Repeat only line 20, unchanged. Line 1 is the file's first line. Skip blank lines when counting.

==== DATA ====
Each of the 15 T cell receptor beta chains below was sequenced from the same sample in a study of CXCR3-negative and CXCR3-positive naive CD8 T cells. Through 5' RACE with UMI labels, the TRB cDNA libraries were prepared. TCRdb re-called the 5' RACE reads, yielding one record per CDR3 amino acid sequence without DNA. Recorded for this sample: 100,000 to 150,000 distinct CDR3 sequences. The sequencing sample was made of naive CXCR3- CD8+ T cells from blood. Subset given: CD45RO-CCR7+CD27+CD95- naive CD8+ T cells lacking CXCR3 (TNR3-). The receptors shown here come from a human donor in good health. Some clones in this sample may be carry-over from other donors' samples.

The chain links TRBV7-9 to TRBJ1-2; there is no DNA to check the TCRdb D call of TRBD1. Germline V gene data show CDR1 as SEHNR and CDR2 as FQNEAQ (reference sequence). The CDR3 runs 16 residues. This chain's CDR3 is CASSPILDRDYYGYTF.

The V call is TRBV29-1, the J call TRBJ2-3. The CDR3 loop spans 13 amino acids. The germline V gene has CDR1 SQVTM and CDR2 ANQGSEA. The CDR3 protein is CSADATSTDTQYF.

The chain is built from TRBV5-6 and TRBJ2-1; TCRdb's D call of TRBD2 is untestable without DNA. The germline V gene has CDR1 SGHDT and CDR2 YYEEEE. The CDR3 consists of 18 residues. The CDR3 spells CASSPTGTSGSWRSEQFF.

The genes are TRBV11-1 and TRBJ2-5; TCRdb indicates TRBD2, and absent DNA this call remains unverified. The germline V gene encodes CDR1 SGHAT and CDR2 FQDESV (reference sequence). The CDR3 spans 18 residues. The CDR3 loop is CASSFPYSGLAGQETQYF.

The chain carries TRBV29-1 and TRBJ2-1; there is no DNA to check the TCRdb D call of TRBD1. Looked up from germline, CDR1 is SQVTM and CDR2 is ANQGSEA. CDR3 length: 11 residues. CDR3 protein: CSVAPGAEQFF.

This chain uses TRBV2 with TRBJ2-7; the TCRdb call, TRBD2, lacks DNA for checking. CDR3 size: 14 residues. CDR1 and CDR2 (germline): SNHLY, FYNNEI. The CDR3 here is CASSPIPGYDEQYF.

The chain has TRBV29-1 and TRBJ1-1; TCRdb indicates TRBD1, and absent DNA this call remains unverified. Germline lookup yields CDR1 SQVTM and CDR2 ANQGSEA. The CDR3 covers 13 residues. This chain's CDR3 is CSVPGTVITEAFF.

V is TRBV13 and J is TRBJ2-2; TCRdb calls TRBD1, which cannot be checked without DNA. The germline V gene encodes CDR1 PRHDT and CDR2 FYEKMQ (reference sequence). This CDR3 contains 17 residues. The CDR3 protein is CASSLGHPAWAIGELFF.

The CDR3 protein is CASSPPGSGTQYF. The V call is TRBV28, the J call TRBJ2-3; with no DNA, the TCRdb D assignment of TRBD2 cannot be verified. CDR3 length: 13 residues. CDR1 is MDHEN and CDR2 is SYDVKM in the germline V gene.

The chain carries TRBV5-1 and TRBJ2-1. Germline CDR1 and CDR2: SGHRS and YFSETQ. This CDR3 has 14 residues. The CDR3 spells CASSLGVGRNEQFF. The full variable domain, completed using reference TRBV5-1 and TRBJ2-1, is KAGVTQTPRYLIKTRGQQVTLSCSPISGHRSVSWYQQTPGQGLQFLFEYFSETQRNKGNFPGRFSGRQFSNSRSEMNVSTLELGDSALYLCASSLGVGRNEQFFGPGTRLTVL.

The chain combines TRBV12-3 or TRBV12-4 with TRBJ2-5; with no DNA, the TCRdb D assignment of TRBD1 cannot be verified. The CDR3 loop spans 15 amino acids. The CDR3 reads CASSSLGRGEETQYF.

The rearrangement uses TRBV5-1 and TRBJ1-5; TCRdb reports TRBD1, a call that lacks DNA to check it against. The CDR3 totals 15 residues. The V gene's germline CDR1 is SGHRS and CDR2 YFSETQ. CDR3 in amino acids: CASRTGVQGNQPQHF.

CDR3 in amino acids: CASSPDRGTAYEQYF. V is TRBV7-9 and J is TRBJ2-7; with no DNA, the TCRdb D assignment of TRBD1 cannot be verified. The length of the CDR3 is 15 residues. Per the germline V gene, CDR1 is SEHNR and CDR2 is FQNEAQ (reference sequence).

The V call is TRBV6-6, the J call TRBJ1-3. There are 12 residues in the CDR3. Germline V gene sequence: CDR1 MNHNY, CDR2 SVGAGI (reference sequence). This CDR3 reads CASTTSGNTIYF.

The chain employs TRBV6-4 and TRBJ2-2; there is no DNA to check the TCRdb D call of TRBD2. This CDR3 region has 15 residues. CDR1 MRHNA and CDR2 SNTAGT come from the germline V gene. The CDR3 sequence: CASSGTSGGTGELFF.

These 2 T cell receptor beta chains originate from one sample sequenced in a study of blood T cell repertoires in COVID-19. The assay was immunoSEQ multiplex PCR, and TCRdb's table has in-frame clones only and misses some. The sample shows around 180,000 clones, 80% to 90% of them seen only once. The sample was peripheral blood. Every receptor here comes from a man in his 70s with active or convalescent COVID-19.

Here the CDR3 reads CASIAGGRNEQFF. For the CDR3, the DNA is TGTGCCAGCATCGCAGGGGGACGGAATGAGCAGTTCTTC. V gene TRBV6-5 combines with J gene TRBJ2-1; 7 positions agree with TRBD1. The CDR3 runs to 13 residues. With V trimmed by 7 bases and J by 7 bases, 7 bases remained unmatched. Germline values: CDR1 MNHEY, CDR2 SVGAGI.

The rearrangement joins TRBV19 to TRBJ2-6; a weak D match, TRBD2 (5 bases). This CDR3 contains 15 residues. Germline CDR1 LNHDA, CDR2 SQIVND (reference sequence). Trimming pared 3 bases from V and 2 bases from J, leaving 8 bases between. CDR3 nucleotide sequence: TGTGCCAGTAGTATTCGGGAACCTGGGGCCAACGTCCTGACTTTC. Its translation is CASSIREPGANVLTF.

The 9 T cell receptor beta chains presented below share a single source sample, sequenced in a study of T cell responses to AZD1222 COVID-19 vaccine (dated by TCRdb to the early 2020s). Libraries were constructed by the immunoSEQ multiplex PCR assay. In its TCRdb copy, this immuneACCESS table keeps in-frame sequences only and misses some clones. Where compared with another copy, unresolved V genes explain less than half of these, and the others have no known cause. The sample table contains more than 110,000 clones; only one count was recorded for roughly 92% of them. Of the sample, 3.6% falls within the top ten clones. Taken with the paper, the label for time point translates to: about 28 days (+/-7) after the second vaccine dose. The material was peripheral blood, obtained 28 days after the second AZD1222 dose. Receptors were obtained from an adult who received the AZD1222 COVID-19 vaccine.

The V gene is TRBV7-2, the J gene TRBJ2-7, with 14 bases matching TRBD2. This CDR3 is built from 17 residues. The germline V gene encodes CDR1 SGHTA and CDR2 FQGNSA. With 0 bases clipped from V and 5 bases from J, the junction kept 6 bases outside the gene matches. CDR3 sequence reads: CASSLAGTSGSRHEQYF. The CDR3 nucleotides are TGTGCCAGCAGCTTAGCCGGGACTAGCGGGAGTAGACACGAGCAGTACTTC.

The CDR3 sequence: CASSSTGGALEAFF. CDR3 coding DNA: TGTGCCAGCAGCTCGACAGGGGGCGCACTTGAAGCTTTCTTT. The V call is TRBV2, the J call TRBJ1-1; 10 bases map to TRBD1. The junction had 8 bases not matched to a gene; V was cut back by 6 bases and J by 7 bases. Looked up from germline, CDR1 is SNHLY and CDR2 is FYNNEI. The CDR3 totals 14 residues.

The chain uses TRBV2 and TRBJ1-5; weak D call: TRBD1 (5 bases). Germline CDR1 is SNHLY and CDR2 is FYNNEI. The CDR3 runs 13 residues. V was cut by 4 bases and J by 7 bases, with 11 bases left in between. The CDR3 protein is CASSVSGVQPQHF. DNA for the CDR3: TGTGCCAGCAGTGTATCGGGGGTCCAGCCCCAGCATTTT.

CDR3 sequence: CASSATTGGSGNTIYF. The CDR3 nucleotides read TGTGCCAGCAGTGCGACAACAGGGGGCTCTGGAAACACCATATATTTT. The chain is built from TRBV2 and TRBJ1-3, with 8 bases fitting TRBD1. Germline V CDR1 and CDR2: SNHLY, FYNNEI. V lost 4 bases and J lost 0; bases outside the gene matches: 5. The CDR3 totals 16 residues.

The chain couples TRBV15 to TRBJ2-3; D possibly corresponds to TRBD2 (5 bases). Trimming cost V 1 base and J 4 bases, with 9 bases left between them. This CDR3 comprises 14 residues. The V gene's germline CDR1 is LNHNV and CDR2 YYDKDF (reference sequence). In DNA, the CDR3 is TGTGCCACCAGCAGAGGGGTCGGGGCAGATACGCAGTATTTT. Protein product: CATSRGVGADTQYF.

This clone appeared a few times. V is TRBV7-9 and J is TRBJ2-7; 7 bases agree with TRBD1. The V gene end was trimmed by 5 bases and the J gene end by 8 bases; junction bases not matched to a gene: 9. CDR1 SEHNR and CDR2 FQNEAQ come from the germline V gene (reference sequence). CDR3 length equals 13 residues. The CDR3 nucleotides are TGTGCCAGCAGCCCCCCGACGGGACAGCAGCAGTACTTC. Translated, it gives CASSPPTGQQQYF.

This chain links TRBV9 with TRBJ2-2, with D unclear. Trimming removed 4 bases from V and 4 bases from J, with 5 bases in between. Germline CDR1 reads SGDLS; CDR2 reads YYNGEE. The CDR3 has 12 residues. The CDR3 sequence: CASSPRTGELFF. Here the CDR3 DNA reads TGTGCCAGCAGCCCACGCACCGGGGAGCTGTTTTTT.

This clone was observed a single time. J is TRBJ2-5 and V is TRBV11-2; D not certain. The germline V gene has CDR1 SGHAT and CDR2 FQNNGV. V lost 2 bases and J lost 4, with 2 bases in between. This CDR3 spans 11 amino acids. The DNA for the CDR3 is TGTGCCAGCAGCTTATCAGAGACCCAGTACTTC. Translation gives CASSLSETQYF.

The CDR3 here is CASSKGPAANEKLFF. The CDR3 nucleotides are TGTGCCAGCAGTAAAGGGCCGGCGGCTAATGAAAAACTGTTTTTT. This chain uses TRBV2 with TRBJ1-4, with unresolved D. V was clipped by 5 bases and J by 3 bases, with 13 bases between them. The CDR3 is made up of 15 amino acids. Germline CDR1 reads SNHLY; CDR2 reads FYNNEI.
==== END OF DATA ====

The 9 T cell receptor beta chains presented below share a single source sample, sequenced in a study of T cell responses to AZD1222 COVID-19 vaccine (dated by TCRdb to the early 2020s). Libraries were constructed by the immunoSEQ multiplex PCR assay. In its TCRdb copy, this immuneACCESS table keeps in-frame sequences only and misses some clones. Where compared with another copy, unresolved V genes explain less than half of these, and the others have no known cause. The sample table contains more than 110,000 clones; only one count was recorded for roughly 92% of them. Of the sample, 3.6% falls within the top ten clones. Taken with the paper, the label for time point translates to: about 28 days (+/-7) after the second vaccine dose. The material was peripheral blood, obtained 28 days after the second AZD1222 dose. Receptors were obtained from an adult who received the AZD1222 COVID-19 vaccine.